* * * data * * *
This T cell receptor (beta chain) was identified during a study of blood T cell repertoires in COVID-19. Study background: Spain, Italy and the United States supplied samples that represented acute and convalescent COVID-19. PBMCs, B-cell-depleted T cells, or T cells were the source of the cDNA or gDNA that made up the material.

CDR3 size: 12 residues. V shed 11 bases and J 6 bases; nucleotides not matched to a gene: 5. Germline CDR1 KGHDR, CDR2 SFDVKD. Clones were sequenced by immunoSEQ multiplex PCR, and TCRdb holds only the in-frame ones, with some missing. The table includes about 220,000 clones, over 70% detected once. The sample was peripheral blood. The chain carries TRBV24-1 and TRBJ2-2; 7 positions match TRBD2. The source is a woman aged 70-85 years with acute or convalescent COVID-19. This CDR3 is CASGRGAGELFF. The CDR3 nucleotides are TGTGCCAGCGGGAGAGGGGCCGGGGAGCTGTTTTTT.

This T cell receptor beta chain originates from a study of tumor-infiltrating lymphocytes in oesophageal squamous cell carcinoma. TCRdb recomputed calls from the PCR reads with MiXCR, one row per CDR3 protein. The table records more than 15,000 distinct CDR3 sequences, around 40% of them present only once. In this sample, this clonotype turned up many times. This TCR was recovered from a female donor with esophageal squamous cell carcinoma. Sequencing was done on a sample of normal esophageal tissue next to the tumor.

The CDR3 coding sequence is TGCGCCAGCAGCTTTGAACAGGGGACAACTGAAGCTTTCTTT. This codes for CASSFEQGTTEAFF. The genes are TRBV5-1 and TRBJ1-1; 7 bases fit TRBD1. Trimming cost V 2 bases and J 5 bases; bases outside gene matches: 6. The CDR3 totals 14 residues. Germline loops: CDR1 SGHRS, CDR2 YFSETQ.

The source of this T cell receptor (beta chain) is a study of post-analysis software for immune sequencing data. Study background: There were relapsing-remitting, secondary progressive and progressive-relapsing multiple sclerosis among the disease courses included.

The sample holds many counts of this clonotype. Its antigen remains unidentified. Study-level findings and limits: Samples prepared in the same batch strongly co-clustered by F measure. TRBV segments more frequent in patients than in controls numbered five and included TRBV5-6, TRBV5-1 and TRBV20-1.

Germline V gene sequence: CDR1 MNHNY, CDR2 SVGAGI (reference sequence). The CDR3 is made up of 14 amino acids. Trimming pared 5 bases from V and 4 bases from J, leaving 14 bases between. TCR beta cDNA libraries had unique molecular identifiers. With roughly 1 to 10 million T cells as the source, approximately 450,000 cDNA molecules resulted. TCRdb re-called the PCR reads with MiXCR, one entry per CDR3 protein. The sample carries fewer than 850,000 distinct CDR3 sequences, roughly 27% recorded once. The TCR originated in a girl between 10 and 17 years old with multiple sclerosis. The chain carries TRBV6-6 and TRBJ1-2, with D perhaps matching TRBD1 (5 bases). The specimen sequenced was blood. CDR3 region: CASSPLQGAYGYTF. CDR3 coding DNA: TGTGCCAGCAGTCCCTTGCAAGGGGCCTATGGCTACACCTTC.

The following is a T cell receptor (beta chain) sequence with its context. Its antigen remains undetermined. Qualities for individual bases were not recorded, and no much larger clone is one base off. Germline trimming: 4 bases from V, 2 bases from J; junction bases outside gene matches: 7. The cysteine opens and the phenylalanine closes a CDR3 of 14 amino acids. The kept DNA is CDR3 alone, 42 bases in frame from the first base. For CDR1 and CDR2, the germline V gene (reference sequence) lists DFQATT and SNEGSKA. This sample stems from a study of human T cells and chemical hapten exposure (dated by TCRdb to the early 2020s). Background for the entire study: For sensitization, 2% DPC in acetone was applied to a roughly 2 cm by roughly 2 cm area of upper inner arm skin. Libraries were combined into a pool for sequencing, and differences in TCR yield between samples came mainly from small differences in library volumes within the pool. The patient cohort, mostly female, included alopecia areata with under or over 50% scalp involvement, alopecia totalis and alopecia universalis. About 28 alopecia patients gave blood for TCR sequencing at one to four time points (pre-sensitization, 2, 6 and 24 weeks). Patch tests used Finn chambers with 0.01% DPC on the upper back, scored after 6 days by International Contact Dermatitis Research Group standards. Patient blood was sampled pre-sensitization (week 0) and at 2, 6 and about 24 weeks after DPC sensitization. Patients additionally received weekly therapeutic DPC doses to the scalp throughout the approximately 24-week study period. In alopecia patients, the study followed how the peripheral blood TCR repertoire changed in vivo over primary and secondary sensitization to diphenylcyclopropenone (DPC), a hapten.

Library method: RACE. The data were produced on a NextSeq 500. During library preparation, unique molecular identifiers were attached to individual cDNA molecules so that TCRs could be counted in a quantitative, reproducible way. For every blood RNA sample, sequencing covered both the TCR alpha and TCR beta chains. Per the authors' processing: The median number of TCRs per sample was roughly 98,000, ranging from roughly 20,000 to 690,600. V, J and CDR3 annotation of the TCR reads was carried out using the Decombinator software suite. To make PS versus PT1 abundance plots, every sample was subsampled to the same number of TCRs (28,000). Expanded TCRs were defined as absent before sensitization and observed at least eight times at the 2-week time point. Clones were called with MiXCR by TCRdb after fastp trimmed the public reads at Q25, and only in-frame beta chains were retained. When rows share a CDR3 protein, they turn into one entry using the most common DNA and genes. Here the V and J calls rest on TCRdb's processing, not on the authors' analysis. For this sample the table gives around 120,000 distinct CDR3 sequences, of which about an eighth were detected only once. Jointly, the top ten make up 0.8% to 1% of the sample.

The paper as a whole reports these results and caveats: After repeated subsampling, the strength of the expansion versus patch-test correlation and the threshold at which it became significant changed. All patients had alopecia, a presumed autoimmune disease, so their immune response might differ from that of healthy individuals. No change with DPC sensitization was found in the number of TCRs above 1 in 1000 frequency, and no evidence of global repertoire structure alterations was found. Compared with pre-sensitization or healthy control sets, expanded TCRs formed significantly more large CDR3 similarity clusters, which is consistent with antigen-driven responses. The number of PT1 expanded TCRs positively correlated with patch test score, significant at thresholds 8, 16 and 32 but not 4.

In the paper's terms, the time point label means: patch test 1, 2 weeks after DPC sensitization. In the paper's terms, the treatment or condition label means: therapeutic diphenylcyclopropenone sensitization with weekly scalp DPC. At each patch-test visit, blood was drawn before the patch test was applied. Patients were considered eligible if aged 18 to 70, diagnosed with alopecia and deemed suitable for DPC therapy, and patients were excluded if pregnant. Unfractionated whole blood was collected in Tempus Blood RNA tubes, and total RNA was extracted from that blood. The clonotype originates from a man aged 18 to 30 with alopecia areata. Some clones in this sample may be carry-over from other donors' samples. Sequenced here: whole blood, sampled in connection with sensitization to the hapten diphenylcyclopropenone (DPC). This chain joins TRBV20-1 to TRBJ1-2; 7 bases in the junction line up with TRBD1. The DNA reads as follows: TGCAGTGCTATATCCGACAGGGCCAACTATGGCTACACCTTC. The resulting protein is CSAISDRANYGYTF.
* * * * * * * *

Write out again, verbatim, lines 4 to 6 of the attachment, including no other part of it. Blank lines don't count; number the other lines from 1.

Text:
The CDR3 coding sequence is TGCGCCAGCAGCTTTGAACAGGGGACAACTGAAGCTTTCTTT. This codes for CASSFEQGTTEAFF. The genes are TRBV5-1 and TRBJ1-1; 7 bases fit TRBD1. Trimming cost V 2 bases and J 5 bases; bases outside gene matches: 6. The CDR3 totals 14 residues. Germline loops: CDR1 SGHRS, CDR2 YFSETQ.

The source of this T cell receptor (beta chain) is a study of post-analysis software for immune sequencing data. Study background: There were relapsing-remitting, secondary progressive and progressive-relapsing multiple sclerosis among the disease courses included.

The sample holds many counts of this clonotype. Its antigen remains unidentified. Study-level findings and limits: Samples prepared in the same batch strongly co-clustered by F measure. TRBV segments more frequent in patients than in controls numbered five and included TRBV5-6, TRBV5-1 and TRBV20-1.